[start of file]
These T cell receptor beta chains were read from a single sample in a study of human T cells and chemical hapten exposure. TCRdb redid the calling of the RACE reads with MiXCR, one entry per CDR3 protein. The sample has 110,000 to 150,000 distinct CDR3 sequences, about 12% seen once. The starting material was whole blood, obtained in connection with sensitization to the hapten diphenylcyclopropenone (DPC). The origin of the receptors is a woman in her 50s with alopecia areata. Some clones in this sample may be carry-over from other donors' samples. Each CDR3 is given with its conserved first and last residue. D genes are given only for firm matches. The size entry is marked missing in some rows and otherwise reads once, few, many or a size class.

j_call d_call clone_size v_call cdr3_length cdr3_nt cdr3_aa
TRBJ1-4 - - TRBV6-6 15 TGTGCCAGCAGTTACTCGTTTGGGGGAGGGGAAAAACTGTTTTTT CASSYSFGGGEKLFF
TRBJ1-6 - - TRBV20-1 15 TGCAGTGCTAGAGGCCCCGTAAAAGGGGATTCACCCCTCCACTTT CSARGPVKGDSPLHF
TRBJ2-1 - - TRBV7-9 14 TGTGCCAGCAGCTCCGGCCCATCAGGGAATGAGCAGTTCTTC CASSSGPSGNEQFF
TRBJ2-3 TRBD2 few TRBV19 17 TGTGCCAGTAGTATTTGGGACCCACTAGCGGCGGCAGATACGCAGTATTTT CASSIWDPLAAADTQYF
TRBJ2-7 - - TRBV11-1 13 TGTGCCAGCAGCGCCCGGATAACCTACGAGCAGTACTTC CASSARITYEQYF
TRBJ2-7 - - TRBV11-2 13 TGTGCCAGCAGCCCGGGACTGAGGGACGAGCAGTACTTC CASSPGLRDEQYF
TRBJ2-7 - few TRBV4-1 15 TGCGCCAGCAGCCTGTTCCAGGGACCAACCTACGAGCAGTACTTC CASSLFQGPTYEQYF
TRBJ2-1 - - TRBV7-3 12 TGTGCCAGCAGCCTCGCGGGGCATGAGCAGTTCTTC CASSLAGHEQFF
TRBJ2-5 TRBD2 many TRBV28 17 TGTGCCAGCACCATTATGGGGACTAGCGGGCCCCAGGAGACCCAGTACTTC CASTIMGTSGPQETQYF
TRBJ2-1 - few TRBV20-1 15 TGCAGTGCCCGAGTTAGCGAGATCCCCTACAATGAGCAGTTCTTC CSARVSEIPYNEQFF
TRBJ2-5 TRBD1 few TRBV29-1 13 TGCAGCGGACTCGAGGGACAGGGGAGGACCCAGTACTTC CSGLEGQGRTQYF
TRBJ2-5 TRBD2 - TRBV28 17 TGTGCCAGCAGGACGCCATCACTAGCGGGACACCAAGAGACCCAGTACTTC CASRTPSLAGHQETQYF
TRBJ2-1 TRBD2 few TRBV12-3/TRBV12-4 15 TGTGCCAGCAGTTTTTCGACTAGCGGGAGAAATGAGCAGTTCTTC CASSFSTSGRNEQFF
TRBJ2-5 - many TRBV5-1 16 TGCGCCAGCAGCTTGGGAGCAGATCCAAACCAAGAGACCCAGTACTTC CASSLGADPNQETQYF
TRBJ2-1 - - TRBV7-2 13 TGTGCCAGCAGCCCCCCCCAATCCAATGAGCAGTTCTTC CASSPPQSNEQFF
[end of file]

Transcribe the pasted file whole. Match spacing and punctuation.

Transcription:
These T cell receptor beta chains were read from a single sample in a study of human T cells and chemical hapten exposure. TCRdb redid the calling of the RACE reads with MiXCR, one entry per CDR3 protein. The sample has 110,000 to 150,000 distinct CDR3 sequences, about 12% seen once. The starting material was whole blood, obtained in connection with sensitization to the hapten diphenylcyclopropenone (DPC). The origin of the receptors is a woman in her 50s with alopecia areata. Some clones in this sample may be carry-over from other donors' samples. Each CDR3 is given with its conserved first and last residue. D genes are given only for firm matches. The size entry is marked missing in some rows and otherwise reads once, few, many or a size class.

j_call d_call clone_size v_call cdr3_length cdr3_nt cdr3_aa
TRBJ1-4 - - TRBV6-6 15 TGTGCCAGCAGTTACTCGTTTGGGGGAGGGGAAAAACTGTTTTTT CASSYSFGGGEKLFF
TRBJ1-6 - - TRBV20-1 15 TGCAGTGCTAGAGGCCCCGTAAAAGGGGATTCACCCCTCCACTTT CSARGPVKGDSPLHF
TRBJ2-1 - - TRBV7-9 14 TGTGCCAGCAGCTCCGGCCCATCAGGGAATGAGCAGTTCTTC CASSSGPSGNEQFF
TRBJ2-3 TRBD2 few TRBV19 17 TGTGCCAGTAGTATTTGGGACCCACTAGCGGCGGCAGATACGCAGTATTTT CASSIWDPLAAADTQYF
TRBJ2-7 - - TRBV11-1 13 TGTGCCAGCAGCGCCCGGATAACCTACGAGCAGTACTTC CASSARITYEQYF
TRBJ2-7 - - TRBV11-2 13 TGTGCCAGCAGCCCGGGACTGAGGGACGAGCAGTACTTC CASSPGLRDEQYF
TRBJ2-7 - few TRBV4-1 15 TGCGCCAGCAGCCTGTTCCAGGGACCAACCTACGAGCAGTACTTC CASSLFQGPTYEQYF
TRBJ2-1 - - TRBV7-3 12 TGTGCCAGCAGCCTCGCGGGGCATGAGCAGTTCTTC CASSLAGHEQFF
TRBJ2-5 TRBD2 many TRBV28 17 TGTGCCAGCACCATTATGGGGACTAGCGGGCCCCAGGAGACCCAGTACTTC CASTIMGTSGPQETQYF
TRBJ2-1 - few TRBV20-1 15 TGCAGTGCCCGAGTTAGCGAGATCCCCTACAATGAGCAGTTCTTC CSARVSEIPYNEQFF
TRBJ2-5 TRBD1 few TRBV29-1 13 TGCAGCGGACTCGAGGGACAGGGGAGGACCCAGTACTTC CSGLEGQGRTQYF
TRBJ2-5 TRBD2 - TRBV28 17 TGTGCCAGCAGGACGCCATCACTAGCGGGACACCAAGAGACCCAGTACTTC CASRTPSLAGHQETQYF
TRBJ2-1 TRBD2 few TRBV12-3/TRBV12-4 15 TGTGCCAGCAGTTTTTCGACTAGCGGGAGAAATGAGCAGTTCTTC CASSFSTSGRNEQFF
TRBJ2-5 - many TRBV5-1 16 TGCGCCAGCAGCTTGGGAGCAGATCCAAACCAAGAGACCCAGTACTTC CASSLGADPNQETQYF
TRBJ2-1 - - TRBV7-2 13 TGTGCCAGCAGCCCCCCCCAATCCAATGAGCAGTTCTTC CASSPPQSNEQFF